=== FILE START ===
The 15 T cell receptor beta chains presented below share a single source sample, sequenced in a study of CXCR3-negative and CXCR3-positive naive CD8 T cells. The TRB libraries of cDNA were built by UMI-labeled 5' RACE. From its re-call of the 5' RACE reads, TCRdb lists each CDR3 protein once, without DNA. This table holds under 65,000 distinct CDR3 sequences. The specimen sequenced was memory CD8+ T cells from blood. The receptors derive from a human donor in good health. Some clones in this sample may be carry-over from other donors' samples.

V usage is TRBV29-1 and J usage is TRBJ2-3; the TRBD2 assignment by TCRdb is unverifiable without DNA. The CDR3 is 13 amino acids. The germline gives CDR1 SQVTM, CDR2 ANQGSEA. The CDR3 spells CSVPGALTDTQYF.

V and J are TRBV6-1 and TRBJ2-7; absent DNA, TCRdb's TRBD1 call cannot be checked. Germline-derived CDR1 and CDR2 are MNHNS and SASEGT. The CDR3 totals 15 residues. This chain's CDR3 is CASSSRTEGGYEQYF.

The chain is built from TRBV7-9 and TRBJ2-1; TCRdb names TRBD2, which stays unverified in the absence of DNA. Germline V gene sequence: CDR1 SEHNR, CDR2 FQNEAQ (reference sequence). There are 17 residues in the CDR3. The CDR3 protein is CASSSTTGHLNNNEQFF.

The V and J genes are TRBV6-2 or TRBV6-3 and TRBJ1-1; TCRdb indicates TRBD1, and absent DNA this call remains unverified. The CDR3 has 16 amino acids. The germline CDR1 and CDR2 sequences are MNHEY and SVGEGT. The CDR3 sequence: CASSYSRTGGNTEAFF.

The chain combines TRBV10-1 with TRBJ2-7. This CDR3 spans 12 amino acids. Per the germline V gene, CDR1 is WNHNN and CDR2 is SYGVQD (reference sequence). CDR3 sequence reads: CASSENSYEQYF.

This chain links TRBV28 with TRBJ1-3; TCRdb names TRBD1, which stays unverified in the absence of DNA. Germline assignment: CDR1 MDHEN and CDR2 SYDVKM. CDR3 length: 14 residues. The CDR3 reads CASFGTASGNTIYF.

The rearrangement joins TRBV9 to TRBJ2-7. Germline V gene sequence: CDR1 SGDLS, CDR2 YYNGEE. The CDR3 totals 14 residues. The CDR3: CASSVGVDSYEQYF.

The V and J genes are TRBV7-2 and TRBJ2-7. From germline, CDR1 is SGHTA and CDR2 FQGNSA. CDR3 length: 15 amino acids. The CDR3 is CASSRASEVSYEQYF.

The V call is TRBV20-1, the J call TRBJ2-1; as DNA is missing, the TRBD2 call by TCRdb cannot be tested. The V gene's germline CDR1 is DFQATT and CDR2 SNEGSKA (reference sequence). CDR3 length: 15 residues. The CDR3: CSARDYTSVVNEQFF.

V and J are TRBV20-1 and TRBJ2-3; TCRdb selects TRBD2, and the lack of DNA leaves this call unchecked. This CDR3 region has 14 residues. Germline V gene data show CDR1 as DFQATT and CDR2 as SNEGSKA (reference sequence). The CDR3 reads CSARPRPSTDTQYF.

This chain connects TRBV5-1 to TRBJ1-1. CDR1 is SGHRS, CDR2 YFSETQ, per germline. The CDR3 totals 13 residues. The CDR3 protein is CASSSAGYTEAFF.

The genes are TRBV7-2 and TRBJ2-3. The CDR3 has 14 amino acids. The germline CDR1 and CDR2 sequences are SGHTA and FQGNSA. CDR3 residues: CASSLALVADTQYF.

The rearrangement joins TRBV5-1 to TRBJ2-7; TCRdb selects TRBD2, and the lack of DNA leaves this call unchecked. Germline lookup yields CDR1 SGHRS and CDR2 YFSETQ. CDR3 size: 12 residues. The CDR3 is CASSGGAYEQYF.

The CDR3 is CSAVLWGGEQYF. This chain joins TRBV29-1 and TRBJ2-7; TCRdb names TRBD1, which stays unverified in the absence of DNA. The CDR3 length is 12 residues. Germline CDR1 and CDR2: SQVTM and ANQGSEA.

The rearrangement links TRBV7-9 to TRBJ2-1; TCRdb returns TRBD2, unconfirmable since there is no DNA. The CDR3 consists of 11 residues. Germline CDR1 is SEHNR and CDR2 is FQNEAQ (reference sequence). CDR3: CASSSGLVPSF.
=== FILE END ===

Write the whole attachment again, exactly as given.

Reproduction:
The 15 T cell receptor beta chains presented below share a single source sample, sequenced in a study of CXCR3-negative and CXCR3-positive naive CD8 T cells. The TRB libraries of cDNA were built by UMI-labeled 5' RACE. From its re-call of the 5' RACE reads, TCRdb lists each CDR3 protein once, without DNA. This table holds under 65,000 distinct CDR3 sequences. The specimen sequenced was memory CD8+ T cells from blood. The receptors derive from a human donor in good health. Some clones in this sample may be carry-over from other donors' samples.

V usage is TRBV29-1 and J usage is TRBJ2-3; the TRBD2 assignment by TCRdb is unverifiable without DNA. The CDR3 is 13 amino acids. The germline gives CDR1 SQVTM, CDR2 ANQGSEA. The CDR3 spells CSVPGALTDTQYF.

V and J are TRBV6-1 and TRBJ2-7; absent DNA, TCRdb's TRBD1 call cannot be checked. Germline-derived CDR1 and CDR2 are MNHNS and SASEGT. The CDR3 totals 15 residues. This chain's CDR3 is CASSSRTEGGYEQYF.

The chain is built from TRBV7-9 and TRBJ2-1; TCRdb names TRBD2, which stays unverified in the absence of DNA. Germline V gene sequence: CDR1 SEHNR, CDR2 FQNEAQ (reference sequence). There are 17 residues in the CDR3. The CDR3 protein is CASSSTTGHLNNNEQFF.

The V and J genes are TRBV6-2 or TRBV6-3 and TRBJ1-1; TCRdb indicates TRBD1, and absent DNA this call remains unverified. The CDR3 has 16 amino acids. The germline CDR1 and CDR2 sequences are MNHEY and SVGEGT. The CDR3 sequence: CASSYSRTGGNTEAFF.

The chain combines TRBV10-1 with TRBJ2-7. This CDR3 spans 12 amino acids. Per the germline V gene, CDR1 is WNHNN and CDR2 is SYGVQD (reference sequence). CDR3 sequence reads: CASSENSYEQYF.

This chain links TRBV28 with TRBJ1-3; TCRdb names TRBD1, which stays unverified in the absence of DNA. Germline assignment: CDR1 MDHEN and CDR2 SYDVKM. CDR3 length: 14 residues. The CDR3 reads CASFGTASGNTIYF.

The rearrangement joins TRBV9 to TRBJ2-7. Germline V gene sequence: CDR1 SGDLS, CDR2 YYNGEE. The CDR3 totals 14 residues. The CDR3: CASSVGVDSYEQYF.

The V and J genes are TRBV7-2 and TRBJ2-7. From germline, CDR1 is SGHTA and CDR2 FQGNSA. CDR3 length: 15 amino acids. The CDR3 is CASSRASEVSYEQYF.

The V call is TRBV20-1, the J call TRBJ2-1; as DNA is missing, the TRBD2 call by TCRdb cannot be tested. The V gene's germline CDR1 is DFQATT and CDR2 SNEGSKA (reference sequence). CDR3 length: 15 residues. The CDR3: CSARDYTSVVNEQFF.

V and J are TRBV20-1 and TRBJ2-3; TCRdb selects TRBD2, and the lack of DNA leaves this call unchecked. This CDR3 region has 14 residues. Germline V gene data show CDR1 as DFQATT and CDR2 as SNEGSKA (reference sequence). The CDR3 reads CSARPRPSTDTQYF.

This chain connects TRBV5-1 to TRBJ1-1. CDR1 is SGHRS, CDR2 YFSETQ, per germline. The CDR3 totals 13 residues. The CDR3 protein is CASSSAGYTEAFF.

The genes are TRBV7-2 and TRBJ2-3. The CDR3 has 14 amino acids. The germline CDR1 and CDR2 sequences are SGHTA and FQGNSA. CDR3 residues: CASSLALVADTQYF.

The rearrangement joins TRBV5-1 to TRBJ2-7; TCRdb selects TRBD2, and the lack of DNA leaves this call unchecked. Germline lookup yields CDR1 SGHRS and CDR2 YFSETQ. CDR3 size: 12 residues. The CDR3 is CASSGGAYEQYF.

The CDR3 is CSAVLWGGEQYF. This chain joins TRBV29-1 and TRBJ2-7; TCRdb names TRBD1, which stays unverified in the absence of DNA. The CDR3 length is 12 residues. Germline CDR1 and CDR2: SQVTM and ANQGSEA.

The rearrangement links TRBV7-9 to TRBJ2-1; TCRdb returns TRBD2, unconfirmable since there is no DNA. The CDR3 consists of 11 residues. Germline CDR1 is SEHNR and CDR2 is FQNEAQ (reference sequence). CDR3: CASSSGLVPSF.